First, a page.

Presented by Arts House
as part of
Refuge 2019: Displacement
Mon 2 Sep, 6pm
Free, booking required
North Melbourne Town Hall
521 Queensberry St,
Indigenous people are the world’s great survivors. In the face of land theft, climate change and genuine attempts to bring about extinction, Indigenous populations across the globe persevere. The resilience and adaptability of these populations are increasingly providing vital lessons in survival for all – how would embracing Indigenous culture and ways of thinking help Australia survive the impacts of climate catastrophe?
Uncle Larry Walsh, Taungurung elder / Storyteller
Allara Briggs Pattison, Yorta Yorta musician, composer and climate justice activist
Claire G. Coleman, Wirlomin Noongar Writer
Rosie Kalina, Wemba Wemba and Gunditjmara Visual Artist
Uncle Larry Walsh is a local Aboriginal cultural leader and storyteller. He particularly loves working with the younger generation as he sees them as the torch-bearers of the future. Inspired by his local Aboriginal community, plus his own Kulin ancestral blood connections to his country, Uncle is one of the only senior Elders in Melbourne who focuses specifically on storytelling, ensuring the cultural continuity of his ancient oral traditions. Uncle Larry sees his focus being on the oral tradition, the story – as an important expression and make-up of Aboriginal culture. He wishes to display that Aboriginal people live as much in the modern world as intimately as they are connected to their past.
Allara Briggs Pattison is a creative entrepreneur whose Yorta Yorta culture inspires her work on every level. A skilled musician and composer, she completed a Bachelor of Applied Music Performance at Box Hill Institute in 2015. A passionate carer for country she then completed a diploma of Wayapa Wuurrk in late 2016. Wayapa means Connect Country and is a narrative-based modality or meditation which shares ancient wisdom and knowledge focusing on mindfulness as a means to healing the Earth, simultaneously, healing ourselves. Directly connected to that was Allara’s fluctuating volunteer roles with Seed Indigenous Youth Climate Network since 2016, the same year which she began developing a documentary Beautiful Sunshine, a film sharing Allara’s personal journey about exploring connection to family, country and culture. In each aspect of her work and home life Allara strives to create space for cultural, spiritual and environmental healing on a global scale.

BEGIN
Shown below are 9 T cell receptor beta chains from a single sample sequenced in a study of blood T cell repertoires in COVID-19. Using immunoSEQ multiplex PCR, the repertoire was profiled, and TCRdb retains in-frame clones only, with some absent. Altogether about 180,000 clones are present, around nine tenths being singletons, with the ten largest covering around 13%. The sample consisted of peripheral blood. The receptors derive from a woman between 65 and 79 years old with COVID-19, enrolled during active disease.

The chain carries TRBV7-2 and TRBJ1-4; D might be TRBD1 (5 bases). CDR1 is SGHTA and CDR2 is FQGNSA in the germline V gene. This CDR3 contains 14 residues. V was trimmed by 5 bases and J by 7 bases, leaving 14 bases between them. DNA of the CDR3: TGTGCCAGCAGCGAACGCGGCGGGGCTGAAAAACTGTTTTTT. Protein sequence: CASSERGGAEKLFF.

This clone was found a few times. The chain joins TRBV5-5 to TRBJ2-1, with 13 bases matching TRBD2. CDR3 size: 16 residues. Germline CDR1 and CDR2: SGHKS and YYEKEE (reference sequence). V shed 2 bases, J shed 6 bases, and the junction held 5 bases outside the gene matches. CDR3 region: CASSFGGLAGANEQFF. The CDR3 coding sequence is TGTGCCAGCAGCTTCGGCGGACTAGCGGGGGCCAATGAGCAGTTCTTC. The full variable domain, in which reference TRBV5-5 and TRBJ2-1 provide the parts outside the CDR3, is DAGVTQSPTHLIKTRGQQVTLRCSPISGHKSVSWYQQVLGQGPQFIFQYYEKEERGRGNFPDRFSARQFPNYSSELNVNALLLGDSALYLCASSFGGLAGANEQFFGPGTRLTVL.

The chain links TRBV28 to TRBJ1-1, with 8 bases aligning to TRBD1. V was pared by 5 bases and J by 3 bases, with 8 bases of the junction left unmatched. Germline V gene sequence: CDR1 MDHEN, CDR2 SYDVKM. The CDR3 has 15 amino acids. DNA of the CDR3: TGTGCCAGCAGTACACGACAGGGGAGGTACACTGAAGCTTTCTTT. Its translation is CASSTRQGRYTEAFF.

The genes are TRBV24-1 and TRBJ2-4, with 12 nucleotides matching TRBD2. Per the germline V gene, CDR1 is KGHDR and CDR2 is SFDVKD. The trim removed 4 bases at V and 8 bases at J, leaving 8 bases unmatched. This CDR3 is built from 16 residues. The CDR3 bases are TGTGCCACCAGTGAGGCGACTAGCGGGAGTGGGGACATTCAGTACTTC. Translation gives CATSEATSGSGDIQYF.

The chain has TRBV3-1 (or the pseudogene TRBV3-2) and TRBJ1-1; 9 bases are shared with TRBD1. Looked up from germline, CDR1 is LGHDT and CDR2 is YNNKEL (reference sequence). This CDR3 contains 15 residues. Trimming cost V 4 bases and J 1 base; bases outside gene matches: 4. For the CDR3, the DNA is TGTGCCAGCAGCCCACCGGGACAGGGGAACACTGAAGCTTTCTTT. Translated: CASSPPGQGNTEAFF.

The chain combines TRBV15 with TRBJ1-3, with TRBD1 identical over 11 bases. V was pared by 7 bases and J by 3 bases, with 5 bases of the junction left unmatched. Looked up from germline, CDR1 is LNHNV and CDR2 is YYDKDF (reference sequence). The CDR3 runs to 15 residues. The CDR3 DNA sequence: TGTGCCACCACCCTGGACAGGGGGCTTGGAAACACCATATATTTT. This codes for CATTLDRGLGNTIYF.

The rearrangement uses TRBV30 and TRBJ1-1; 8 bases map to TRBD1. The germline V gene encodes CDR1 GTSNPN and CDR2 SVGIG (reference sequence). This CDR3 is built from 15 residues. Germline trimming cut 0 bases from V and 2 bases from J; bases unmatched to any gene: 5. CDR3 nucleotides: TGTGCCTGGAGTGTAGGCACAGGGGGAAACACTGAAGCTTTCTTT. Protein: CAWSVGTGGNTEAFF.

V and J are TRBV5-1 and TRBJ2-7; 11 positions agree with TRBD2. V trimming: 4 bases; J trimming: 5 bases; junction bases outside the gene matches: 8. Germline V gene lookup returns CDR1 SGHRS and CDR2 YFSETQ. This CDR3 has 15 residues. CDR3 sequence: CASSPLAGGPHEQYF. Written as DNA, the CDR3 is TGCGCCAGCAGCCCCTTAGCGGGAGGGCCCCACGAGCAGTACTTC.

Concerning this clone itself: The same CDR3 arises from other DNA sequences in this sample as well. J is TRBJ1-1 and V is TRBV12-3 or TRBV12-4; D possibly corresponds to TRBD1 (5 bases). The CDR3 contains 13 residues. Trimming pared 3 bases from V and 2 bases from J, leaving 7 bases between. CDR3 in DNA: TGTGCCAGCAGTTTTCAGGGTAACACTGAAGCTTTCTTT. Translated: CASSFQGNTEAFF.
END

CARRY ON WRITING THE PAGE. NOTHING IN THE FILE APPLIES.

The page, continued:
Claire G. Coleman is a Wirlomin Noongar woman whose ancestral country is in the South Coast of Western Australia. Her debut novel Terra Nullius, published in Australia and the USA, written on a second-hand iPad in a caravan, has won the Norma K. Hemming Award and a black&write fellowship and was Shortlisted for the Stella Prize and an Aurealis Award. She has written essay, short fiction, reportage, opinion, criticism and poetry for publication on multiple national and international platforms and is a popular speaker and storyteller. The Old Lie is her second novel.
The Future is Indigenous: Cultural change to survive a climate change world is a session of the North Melbourne School of Displacement
North Melbourne School of Displacement by artist Keg de Souza has been co-programmed with Wirlomin Noongar collaborator Claire G. Coleman
Supported by – The City of Melbourne through Arts House. Redfern School of Displacement was first presented as part of the 20th Biennale of Sydney (2016)
Image by – Document Photography